How to Scale CrossFit WOD’s
“The WOD is designed to exceed the capacities of the world’s fittest humans and that by starting CrossFit by throwing yourself at the WOD 100% will result in devastating failure. We’ve recommended anyone attempting CrossFit first get through a month of “going through the motions” before diving in with full intensity – “establish consistency before intensity”. Countless bad-asses from sporting and special operations communities, long regarded as bullet proof, have been burned at the stake of ego and intensity” — Greg Glassman.
Coach Glassman first made this statement way back in the January 2005 issue of the CrossFit Journal. His words still ring true over a decade later. What separates CrossFit from all other training methodologies can be summed up in its description: “Constantly varied, functional movements, executed at high intensity across a wide array of modal domains“. This can be easily be translated to maximising power output, or the amount of work performed within a given time. For many newcomers to the sport, and those who have been taking part in CrossFit for some time, but failing to leave their egos at the door, this is often misinterpreted as “Doing this WOD RX is the only way to truly get any benefits from it” when in reality, for most, its the fastest way to a soul crushing defeat.
Being able to understand the desired outcome of any given workout, and the ability to scale those workouts and achieve those outcomes correctly, can be difficult at first, but if done sensibly from the beginning, will greatly improve your chances of success.
What does RX mean?
When a WOD is designed there is usually a prescribed (RX) weight involved, take the well known benchmark, “Fran” 21-15-9 Thrusters and Pull-ups at 95lbs (43 kilograms) for males and 65lbs (29 kilograms) for females. As a general rule, if a WOD has a 21-15-9 rep scheme it is classed as a “sprint”. “Fran” should be completed by top level CrossFit athletes at the prescribed weight in under 5 minutes, with times around 2 minutes not being uncommon.
So does this mean as a beginner you should look only at the RX for this workout, then struggle through it, doing your Thrusters in singles, spending time looking at the barbell wistfully, and chalking your hands an eleventh time (Yes, your coaches notice this) only to finish the workout 15 minutes later? You did the WOD RX!!! That’s great! But if you had scaled back the weight you would of finished the workout a lot faster, and in that respect, increased your power output. That is its desired outcome.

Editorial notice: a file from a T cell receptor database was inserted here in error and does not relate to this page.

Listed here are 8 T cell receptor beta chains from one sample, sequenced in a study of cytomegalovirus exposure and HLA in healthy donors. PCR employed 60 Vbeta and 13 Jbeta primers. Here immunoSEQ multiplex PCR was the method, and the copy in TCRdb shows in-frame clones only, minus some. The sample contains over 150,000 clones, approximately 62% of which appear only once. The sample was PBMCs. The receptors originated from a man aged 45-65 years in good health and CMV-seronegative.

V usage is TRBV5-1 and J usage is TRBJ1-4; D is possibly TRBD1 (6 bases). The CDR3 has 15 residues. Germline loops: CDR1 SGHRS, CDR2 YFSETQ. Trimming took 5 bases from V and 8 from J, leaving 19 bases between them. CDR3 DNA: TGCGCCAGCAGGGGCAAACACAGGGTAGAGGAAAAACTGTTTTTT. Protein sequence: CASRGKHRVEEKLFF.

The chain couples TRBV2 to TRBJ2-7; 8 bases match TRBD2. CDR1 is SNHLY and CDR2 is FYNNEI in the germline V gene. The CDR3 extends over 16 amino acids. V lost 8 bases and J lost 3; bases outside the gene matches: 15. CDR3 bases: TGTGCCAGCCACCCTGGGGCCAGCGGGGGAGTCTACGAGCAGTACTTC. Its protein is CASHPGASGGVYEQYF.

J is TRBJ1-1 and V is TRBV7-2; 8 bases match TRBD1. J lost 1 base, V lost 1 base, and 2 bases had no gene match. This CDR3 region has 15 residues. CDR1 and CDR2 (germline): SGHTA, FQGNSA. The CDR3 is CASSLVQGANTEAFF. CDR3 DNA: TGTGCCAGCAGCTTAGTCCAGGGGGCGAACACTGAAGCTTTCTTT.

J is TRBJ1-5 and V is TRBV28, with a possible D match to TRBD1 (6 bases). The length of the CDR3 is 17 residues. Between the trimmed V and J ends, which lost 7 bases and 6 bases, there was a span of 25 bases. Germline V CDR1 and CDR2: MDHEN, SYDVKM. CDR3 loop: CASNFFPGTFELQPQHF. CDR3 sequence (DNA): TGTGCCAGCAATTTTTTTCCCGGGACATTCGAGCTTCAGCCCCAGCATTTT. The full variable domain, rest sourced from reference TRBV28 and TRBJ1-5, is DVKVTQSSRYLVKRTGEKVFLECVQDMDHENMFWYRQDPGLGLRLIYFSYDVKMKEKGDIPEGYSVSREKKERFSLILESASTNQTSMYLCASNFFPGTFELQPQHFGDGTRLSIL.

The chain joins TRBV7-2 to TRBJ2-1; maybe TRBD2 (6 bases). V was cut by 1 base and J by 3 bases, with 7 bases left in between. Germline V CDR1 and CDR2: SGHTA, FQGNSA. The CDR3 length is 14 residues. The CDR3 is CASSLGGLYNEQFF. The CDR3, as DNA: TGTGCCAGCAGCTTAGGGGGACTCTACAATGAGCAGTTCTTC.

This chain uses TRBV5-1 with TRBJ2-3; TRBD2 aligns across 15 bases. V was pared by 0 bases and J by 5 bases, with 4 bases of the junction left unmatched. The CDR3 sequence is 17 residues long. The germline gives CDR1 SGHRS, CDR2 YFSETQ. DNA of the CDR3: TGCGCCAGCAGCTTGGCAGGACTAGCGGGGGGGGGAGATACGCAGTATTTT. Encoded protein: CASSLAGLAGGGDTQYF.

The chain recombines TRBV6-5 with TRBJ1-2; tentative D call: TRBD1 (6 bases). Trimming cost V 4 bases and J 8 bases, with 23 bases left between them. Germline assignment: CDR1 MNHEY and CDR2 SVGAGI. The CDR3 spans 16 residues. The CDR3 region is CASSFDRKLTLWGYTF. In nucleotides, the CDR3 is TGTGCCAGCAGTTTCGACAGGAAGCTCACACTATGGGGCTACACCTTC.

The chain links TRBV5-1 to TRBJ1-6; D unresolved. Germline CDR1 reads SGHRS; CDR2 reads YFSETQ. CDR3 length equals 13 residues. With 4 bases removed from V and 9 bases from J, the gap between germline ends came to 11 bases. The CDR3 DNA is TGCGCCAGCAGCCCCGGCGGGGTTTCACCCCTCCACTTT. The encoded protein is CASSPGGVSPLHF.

RX is designed to make a level playing field for the top levels of the sport, so that an athlete completing a WOD as prescribed in Perth can compare their results with someone in Texas, this also helps in building strong bonds within the global CrossFit community. RX standardises CrossFit for competition and is something to be aimed for, not something that is mandatory for every athlete, in every WOD.
Volume Intensity and Speed
There are many different styles of CrossFit WOD, for some, the amount of weight you can lift on the day will be the focus, such as establishing a 5 Rep Max Deadlift, but for the vast majority of them, time is a factor in some way.
When your Coach is going through the days WOD with the class on the Whiteboard its a very good time to start thinking about how you will tackle it. If they are worth their salt as a Coach they will explain to you what the desired outcome of the WOD is and should definitely offer their advice on scaling options, after all, they want you to do this workout for a specific reason right? You would hope so.